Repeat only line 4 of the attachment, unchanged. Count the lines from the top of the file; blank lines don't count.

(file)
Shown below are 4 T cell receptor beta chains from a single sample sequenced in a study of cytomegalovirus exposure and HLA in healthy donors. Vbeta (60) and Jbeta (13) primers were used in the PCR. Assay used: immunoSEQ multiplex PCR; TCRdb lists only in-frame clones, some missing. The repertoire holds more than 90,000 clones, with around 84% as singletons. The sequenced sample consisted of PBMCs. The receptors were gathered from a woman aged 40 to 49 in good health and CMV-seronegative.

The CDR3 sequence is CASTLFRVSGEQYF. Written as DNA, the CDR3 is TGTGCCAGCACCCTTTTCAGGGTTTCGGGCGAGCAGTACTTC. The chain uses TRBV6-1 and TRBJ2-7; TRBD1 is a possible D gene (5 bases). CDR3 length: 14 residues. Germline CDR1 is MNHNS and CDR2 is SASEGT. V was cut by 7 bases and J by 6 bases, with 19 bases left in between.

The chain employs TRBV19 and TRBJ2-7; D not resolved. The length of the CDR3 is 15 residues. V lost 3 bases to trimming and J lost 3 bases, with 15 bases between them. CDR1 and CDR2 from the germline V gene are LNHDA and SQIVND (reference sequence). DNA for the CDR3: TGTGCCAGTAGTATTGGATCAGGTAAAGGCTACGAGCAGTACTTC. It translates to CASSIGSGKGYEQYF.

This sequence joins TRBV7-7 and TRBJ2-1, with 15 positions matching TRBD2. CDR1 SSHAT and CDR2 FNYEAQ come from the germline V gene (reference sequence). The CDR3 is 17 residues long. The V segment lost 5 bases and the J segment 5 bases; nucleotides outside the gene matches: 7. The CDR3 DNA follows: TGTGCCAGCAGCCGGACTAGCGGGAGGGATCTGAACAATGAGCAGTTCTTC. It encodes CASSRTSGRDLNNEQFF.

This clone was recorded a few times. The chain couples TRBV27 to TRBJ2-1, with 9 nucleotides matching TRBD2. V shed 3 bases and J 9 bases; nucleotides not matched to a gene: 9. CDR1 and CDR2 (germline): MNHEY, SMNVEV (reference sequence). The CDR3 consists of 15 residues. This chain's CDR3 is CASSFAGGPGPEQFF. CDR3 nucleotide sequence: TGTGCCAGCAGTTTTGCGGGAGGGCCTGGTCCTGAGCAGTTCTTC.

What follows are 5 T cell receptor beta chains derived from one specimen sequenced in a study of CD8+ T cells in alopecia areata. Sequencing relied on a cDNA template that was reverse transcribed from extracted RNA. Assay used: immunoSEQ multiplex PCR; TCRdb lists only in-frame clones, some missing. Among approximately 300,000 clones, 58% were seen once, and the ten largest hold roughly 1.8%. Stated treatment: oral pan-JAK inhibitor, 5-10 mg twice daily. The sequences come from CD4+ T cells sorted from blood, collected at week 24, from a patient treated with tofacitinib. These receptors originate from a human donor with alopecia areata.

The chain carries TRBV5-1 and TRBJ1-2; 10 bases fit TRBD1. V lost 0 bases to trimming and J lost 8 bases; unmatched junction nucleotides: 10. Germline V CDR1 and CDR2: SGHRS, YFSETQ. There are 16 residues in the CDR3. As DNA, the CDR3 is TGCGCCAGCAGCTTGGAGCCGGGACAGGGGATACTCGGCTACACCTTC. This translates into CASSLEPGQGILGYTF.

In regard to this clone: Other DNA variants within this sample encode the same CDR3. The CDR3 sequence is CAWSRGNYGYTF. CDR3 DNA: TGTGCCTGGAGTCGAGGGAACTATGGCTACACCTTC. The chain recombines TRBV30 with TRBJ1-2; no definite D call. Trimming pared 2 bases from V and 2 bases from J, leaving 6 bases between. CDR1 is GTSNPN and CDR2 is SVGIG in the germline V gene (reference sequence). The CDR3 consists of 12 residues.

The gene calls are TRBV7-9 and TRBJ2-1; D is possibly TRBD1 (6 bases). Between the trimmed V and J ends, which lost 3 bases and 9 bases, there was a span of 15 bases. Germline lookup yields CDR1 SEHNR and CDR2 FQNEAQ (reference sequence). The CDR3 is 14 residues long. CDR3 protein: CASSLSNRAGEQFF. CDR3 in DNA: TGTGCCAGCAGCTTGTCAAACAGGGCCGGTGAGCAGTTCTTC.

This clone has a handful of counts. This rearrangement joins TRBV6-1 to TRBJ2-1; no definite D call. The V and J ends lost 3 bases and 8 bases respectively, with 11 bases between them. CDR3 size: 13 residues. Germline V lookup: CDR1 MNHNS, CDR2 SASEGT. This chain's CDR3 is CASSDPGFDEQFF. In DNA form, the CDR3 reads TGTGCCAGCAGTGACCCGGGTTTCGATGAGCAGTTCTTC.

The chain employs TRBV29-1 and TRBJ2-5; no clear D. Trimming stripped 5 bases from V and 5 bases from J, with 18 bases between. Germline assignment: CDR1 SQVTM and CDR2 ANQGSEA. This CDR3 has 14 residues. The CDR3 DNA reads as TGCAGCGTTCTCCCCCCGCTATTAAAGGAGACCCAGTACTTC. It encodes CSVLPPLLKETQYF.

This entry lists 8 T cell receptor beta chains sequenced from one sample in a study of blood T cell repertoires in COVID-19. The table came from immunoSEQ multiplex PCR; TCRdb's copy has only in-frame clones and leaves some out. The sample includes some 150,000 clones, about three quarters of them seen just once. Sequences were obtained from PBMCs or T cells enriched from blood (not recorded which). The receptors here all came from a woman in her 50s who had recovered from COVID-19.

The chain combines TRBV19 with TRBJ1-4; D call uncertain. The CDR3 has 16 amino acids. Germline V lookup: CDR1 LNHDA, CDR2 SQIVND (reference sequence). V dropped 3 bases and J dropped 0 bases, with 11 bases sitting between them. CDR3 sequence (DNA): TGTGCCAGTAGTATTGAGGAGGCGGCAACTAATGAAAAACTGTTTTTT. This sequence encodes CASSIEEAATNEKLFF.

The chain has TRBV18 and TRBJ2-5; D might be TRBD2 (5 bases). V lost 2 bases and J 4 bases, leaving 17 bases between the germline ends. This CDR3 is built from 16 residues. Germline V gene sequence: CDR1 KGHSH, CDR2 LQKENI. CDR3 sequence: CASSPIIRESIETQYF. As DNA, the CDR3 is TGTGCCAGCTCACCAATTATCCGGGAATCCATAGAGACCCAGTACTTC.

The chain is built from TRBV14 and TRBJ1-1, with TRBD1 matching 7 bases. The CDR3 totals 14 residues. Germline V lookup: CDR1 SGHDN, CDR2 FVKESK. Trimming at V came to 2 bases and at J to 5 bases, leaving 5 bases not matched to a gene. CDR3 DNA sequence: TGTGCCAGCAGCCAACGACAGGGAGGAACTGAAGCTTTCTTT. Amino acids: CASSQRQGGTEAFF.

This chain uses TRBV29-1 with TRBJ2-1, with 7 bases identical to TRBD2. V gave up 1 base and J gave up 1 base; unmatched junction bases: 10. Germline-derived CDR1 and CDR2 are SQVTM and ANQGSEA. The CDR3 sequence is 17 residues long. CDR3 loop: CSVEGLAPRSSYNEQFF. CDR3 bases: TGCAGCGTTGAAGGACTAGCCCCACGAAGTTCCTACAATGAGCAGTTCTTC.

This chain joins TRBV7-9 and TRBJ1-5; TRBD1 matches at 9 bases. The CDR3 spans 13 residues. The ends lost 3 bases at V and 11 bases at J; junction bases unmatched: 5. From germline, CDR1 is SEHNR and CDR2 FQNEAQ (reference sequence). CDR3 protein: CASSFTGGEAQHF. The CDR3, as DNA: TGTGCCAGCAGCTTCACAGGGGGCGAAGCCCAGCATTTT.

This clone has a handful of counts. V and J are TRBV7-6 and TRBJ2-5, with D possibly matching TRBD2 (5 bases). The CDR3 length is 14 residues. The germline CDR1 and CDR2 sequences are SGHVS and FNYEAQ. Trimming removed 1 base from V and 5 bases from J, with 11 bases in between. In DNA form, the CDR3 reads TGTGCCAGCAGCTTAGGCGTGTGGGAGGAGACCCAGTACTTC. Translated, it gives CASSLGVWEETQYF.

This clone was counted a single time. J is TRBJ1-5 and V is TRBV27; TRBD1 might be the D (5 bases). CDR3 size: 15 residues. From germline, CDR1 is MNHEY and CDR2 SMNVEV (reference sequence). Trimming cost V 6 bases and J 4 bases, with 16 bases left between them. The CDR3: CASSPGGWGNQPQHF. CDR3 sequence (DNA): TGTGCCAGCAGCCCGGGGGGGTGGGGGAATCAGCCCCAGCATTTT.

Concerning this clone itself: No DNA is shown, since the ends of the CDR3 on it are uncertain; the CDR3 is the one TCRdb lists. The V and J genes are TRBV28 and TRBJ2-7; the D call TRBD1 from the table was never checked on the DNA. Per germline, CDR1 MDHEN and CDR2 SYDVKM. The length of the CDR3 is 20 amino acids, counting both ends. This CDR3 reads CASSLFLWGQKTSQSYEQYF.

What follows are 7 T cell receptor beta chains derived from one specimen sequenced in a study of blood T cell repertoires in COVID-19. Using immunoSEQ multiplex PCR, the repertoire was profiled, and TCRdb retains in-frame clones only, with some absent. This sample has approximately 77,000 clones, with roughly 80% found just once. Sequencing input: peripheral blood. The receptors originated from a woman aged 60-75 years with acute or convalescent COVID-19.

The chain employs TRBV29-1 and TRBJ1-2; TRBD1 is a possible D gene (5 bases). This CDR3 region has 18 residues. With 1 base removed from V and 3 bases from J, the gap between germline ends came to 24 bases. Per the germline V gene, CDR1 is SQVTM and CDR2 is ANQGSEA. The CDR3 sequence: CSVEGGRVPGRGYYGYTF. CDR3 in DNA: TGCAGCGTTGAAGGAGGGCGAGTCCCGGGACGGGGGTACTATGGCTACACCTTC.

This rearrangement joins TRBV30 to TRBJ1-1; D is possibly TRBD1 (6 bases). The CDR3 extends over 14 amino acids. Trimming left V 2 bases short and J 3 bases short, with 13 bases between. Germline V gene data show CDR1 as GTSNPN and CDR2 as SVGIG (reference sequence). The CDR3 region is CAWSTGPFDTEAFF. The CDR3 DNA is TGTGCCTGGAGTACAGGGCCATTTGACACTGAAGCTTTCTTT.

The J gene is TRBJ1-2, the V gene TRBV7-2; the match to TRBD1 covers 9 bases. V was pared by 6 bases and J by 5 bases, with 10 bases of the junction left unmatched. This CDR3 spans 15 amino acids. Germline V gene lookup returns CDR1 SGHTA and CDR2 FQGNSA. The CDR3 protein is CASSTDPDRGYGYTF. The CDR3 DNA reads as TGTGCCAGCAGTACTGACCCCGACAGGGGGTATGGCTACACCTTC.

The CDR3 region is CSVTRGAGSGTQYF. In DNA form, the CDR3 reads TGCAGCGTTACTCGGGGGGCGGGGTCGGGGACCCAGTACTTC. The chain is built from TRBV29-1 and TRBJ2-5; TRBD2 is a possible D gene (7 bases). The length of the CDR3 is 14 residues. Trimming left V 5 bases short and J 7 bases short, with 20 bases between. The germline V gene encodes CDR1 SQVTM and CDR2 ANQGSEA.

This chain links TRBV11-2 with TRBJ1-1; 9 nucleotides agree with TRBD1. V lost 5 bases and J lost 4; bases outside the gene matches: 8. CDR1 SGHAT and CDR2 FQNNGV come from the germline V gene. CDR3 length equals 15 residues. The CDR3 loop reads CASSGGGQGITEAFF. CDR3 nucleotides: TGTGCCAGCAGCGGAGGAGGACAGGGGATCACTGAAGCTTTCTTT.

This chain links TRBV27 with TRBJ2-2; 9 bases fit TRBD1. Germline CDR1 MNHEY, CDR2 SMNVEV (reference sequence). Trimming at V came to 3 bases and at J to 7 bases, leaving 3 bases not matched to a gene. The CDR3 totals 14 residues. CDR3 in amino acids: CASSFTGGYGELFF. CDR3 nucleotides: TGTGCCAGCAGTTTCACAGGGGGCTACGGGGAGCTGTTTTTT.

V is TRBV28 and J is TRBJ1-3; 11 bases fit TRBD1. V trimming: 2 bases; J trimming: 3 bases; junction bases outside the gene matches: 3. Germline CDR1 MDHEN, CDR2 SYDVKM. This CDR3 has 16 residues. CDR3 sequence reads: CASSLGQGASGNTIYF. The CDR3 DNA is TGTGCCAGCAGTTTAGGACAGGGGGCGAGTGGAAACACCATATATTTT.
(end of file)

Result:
This sequence joins TRBV7-7 and TRBJ2-1, with 15 positions matching TRBD2. CDR1 SSHAT and CDR2 FNYEAQ come from the germline V gene (reference sequence). The CDR3 is 17 residues long. The V segment lost 5 bases and the J segment 5 bases; nucleotides outside the gene matches: 7. The CDR3 DNA follows: TGTGCCAGCAGCCGGACTAGCGGGAGGGATCTGAACAATGAGCAGTTCTTC. It encodes CASSRTSGRDLNNEQFF.